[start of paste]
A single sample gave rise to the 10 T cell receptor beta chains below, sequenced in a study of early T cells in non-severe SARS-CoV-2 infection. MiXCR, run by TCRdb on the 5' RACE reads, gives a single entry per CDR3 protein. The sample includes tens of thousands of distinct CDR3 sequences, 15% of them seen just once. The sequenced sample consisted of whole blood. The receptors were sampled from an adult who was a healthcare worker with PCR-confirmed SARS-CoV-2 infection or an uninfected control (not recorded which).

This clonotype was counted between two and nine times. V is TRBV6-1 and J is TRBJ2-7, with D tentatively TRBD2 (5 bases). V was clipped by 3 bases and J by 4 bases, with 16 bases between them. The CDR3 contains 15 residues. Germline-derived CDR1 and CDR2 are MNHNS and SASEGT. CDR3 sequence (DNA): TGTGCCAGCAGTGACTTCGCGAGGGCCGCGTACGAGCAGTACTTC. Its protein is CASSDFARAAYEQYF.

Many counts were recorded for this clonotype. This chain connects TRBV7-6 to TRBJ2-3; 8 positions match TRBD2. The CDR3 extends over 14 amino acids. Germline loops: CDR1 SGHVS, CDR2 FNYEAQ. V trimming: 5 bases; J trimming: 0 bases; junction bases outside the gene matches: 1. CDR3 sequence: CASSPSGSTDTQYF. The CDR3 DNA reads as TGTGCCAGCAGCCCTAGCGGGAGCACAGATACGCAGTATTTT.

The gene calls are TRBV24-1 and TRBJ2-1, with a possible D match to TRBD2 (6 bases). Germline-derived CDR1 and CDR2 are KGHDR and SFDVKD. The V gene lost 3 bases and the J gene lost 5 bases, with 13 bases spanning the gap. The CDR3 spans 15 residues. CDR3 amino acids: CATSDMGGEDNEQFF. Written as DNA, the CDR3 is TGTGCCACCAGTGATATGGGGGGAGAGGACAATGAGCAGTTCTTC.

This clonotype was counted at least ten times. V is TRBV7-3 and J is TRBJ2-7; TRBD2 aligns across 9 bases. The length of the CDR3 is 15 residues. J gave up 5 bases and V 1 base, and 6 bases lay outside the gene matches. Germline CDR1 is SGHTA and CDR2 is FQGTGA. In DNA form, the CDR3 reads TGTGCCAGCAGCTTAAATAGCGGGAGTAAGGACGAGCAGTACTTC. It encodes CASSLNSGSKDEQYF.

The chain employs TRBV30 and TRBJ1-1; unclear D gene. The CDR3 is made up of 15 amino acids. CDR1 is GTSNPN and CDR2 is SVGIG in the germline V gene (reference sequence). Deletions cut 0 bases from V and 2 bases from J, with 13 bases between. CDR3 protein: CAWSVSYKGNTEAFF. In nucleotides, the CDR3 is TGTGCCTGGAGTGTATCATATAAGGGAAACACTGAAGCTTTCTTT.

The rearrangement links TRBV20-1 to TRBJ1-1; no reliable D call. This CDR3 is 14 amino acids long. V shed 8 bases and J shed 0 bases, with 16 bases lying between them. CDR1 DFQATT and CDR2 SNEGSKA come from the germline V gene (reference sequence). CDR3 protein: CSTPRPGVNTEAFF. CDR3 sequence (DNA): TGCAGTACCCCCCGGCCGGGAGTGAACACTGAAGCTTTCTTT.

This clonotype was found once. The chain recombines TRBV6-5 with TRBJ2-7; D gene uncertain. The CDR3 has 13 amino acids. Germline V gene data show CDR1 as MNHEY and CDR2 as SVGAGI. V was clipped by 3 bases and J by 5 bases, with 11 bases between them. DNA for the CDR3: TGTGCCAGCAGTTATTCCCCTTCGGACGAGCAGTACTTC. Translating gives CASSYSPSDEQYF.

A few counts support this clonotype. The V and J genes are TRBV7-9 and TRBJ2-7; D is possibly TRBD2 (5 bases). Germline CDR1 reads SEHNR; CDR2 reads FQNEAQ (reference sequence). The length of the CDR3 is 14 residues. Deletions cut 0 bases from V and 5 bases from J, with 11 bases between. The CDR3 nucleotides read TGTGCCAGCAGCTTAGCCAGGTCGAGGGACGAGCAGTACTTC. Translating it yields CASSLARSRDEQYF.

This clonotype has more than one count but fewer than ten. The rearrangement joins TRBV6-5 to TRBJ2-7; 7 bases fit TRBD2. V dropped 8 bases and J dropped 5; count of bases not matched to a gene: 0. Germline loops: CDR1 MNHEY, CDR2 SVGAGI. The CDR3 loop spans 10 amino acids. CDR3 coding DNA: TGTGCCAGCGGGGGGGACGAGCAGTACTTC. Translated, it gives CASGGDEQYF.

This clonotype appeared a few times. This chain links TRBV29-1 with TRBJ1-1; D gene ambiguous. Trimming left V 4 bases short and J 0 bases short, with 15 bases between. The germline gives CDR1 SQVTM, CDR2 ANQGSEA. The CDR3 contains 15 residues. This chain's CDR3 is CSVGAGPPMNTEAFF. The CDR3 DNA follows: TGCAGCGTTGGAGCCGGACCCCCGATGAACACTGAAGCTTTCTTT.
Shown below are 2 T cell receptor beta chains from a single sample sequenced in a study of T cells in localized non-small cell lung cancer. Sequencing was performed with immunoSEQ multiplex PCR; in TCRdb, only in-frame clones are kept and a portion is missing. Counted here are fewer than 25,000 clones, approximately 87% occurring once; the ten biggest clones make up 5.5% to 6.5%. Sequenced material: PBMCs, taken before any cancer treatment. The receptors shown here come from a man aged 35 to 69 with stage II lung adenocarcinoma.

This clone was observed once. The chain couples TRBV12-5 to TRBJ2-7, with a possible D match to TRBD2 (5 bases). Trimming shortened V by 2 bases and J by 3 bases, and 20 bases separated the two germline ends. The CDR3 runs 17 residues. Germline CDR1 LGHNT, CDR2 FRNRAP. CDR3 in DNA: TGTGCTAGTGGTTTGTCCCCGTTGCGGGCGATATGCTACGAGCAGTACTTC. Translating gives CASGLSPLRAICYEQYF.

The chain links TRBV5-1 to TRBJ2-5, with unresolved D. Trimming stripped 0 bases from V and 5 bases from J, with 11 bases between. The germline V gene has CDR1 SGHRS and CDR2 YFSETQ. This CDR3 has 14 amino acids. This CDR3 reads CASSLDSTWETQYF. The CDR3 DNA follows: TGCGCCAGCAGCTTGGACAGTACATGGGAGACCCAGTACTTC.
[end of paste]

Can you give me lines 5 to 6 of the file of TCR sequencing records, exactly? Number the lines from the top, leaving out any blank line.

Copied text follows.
This clonotype was counted at least ten times. V is TRBV7-3 and J is TRBJ2-7; TRBD2 aligns across 9 bases. The length of the CDR3 is 15 residues. J gave up 5 bases and V 1 base, and 6 bases lay outside the gene matches. Germline CDR1 is SGHTA and CDR2 is FQGTGA. In DNA form, the CDR3 reads TGTGCCAGCAGCTTAAATAGCGGGAGTAAGGACGAGCAGTACTTC. It encodes CASSLNSGSKDEQYF.

The chain employs TRBV30 and TRBJ1-1; unclear D gene. The CDR3 is made up of 15 amino acids. CDR1 is GTSNPN and CDR2 is SVGIG in the germline V gene (reference sequence). Deletions cut 0 bases from V and 2 bases from J, with 13 bases between. CDR3 protein: CAWSVSYKGNTEAFF. In nucleotides, the CDR3 is TGTGCCTGGAGTGTATCATATAAGGGAAACACTGAAGCTTTCTTT.